ECOL202 Aquatic Ecology

Updated: 26 September 2019
Credit Points 6
Offering
Location Teaching Period Mode of Study
Armidale Trimester 2 Online
Armidale Trimester 2 On Campus
Intensive School(s)

Intensive schools are for students enrolled in Online Mode only, unless specified in the notes.

Start Finish Attendance Notes
12 August 2020 15 August 2020 Mandatory All on campus and online students must attend a mandatory intensive school that incorporates lectures, practicals and a two-day field trip.
Supervised Exam There is a supervised exam at the end of the teaching period in which you are enrolled. The paper-based exam will be held at an established exam venue, and coordinated by UNE Exams Unit.
Pre-requisites ECOL203 or ECOL210 or candidature in a postgraduate award
Co-requisites None
Restrictions ECOL402 or ECOL502
Notes

For on-campus students teaching will include weekly lectures and tutorials. Online students will have online access to unit materials, including topic notes and guided readings, and Powerpoint presentations. All On campus and online students attend a Mandatory Intensive School that incorporates lectures, practicals and a two-day field trip.

Combined Units ECOL402 - Aquatic Ecology
Coordinator(s) Deborah Bower (dbower3@une.edu.au)
Unit Description

Water covers over 75% of the globe and is essential to all life. This unit focuses on how physical, chemical, and biological components of marine and freshwater ecosystems function and interact. Ecological parallels and contrasts between marine and freshwater habitats are explored along gradients (fresh to salty, land to water). The unit begins by comparing the physical and ecological features of freshwater and marine habitats, the types of plants and animals in these habitats and the roles they play in fundamental ecological processes such as organic matter cycling. These ecological principles are linked to practical skills of sampling water quality and biota from a range of aquatic ecosystems. The unit concludes by reviewing how ecological principles can help manage the impacts of human activities on our oceans, estuaries, rivers and wetlands.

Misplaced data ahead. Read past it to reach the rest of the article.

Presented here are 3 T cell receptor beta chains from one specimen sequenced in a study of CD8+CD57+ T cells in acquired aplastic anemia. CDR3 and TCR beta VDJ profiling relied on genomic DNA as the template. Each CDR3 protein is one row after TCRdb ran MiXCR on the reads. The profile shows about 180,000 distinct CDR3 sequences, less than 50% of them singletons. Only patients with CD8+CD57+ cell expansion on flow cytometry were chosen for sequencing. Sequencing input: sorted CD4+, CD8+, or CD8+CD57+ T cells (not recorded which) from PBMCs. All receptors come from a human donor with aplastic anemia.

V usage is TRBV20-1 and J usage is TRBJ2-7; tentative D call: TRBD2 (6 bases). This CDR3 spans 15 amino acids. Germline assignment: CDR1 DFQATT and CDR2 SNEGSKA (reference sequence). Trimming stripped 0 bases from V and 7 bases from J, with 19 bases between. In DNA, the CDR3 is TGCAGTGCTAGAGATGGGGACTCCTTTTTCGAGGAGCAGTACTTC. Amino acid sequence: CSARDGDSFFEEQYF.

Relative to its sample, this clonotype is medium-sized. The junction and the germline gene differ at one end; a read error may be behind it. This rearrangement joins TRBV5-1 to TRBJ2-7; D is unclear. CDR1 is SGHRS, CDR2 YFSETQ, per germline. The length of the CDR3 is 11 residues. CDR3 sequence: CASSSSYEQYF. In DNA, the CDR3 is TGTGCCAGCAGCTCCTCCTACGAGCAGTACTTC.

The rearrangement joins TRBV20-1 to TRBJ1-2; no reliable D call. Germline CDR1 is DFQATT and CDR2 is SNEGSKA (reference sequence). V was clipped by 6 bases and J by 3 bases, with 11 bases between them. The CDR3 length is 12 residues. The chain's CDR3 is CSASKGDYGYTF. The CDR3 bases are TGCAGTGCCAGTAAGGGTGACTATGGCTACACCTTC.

Materials Textbook information will be displayed approximately 8 weeks prior to the commencement of the teaching period. Please note that textbook requirements may vary from one teaching period to the next.
Disclaimer Unit information may be subject to change prior to commencement of the teaching period.
Assessment Assessment information will be published prior to commencement of the teaching period.
Learning Outcomes (LO) Upon completion of this unit, students will be able to:
  1. understand and explain how physical and chemical features in marine and freshwater ecosystems interact and influence plants, animals and ecological processes such as organic matter dynamics;
  2. demonstrate an understanding of the significance of the need for and correct use of appropriate equipment and methods to sample water quality and biota from a range of aquatic ecosystems;
  3. predict and appreciate the likely outcomes of changes to land-water linkages and gradients of salinity on plants, animals and ecological processes in aquatic ecosystems; and
  4. apply this knowledge and understanding to manage marine and freshwater ecosystems in an ecologically sustainable manner.